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J Rheumatol. 2010 Nov;37(11):2313-8. doi: 10.3899/jrheum.100280. Epub 2010 Sep 1.

Impaired gastric emptying in primary Sjogren's syndrome.

Author information

  • 1Department of Clinical Sciences, Division of Gastroenterology and Hepatology, Skåne University Hospital, Lund University, Malmö, Sweden. oskar.hammar@med.lu.se

Abstract

OBJECTIVE:

To investigate the prevalence of impaired gastric emptying (IGE) and its relation to autonomic nervous dysfunction (AD), functional bowel syndrome, and inflammatory and serological variables in patients with primary Sjögren's syndrome (pSS).

METHODS:

Twenty-eight patients with pSS according to the American-European Consensus Criteria were included in the study. Gastric emptying was evaluated by the octanoate breath test from which half-time (t(half)) and lag-time (t(lag)) were determined and compared with the results from 50 healthy controls. Autonomic nervous function was evaluated by 5 objective autonomic reflex tests (ART) and by the Autonomic Symptom Profile (ASP) questionnaire evaluating AD symptoms. These results were compared with previously investigated healthy ART controls and population-based ASP controls. Patients were also assessed regarding symptoms of functional bowel syndrome.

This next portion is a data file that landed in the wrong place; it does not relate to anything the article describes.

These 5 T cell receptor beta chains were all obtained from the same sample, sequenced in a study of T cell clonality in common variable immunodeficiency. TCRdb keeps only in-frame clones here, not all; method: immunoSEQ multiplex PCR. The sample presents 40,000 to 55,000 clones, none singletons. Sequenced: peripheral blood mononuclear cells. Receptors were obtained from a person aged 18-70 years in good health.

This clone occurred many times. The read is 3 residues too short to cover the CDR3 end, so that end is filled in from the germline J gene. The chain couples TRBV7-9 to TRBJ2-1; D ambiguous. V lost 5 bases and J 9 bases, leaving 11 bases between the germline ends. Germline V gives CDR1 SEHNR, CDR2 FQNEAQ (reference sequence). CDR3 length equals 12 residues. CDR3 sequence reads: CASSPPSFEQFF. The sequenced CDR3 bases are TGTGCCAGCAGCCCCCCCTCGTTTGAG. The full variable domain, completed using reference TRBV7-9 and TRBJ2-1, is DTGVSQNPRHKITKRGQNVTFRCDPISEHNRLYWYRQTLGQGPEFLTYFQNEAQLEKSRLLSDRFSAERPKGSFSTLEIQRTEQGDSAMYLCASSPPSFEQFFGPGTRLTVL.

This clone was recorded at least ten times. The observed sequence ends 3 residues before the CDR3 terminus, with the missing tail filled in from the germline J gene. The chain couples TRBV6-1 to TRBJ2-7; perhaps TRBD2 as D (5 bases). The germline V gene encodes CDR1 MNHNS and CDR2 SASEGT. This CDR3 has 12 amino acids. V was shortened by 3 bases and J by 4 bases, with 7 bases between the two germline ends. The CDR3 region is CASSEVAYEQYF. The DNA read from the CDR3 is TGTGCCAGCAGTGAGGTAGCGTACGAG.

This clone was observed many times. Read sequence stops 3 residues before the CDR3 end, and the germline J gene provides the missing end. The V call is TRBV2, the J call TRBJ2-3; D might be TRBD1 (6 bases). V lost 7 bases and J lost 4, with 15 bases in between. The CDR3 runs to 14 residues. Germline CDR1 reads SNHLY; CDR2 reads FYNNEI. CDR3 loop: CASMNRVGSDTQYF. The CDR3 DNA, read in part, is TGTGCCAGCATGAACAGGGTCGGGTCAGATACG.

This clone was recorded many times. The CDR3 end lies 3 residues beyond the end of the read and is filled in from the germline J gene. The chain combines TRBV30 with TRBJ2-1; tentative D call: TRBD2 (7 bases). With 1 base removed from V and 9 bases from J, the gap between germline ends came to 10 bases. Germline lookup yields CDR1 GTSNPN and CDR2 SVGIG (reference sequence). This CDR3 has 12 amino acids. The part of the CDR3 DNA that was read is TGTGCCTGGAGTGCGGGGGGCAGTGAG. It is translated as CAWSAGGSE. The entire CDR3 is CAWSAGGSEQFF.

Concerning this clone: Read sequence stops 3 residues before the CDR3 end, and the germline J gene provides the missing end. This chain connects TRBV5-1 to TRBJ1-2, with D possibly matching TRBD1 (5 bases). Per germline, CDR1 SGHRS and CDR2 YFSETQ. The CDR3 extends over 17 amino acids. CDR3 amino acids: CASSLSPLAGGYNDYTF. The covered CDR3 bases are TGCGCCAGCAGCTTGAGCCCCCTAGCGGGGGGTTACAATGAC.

RESULTS:

The t(half) and the t(lag) were significantly prolonged in patients compared to controls. Forty-three percent of patients with pSS presented signs of IGE and 29% fulfilled the criteria for gastroparesis. Significant correlations were found between t(lag) and increased levels of IgG (p = 0.02) and erythrocyte sedimentation rate (ESR; p = 0.01). In addition, rheumatoid factor (RF) seropositives showed objective signs of IGE to a greater extent than RF seronegatives. No associations between IGE, ART variables, ASP variables, or gastrointestinal symptoms were found.

CONCLUSION:

IGE was common in pSS. Associations with inflammatory and serological features of pSS could imply immunological mechanisms behind the IGE. Objective signs of IGE were not associated with objective signs or subjective symptoms of AD or functional bowel syndrome.

PMID:
20810502
[PubMed - indexed for MEDLINE]
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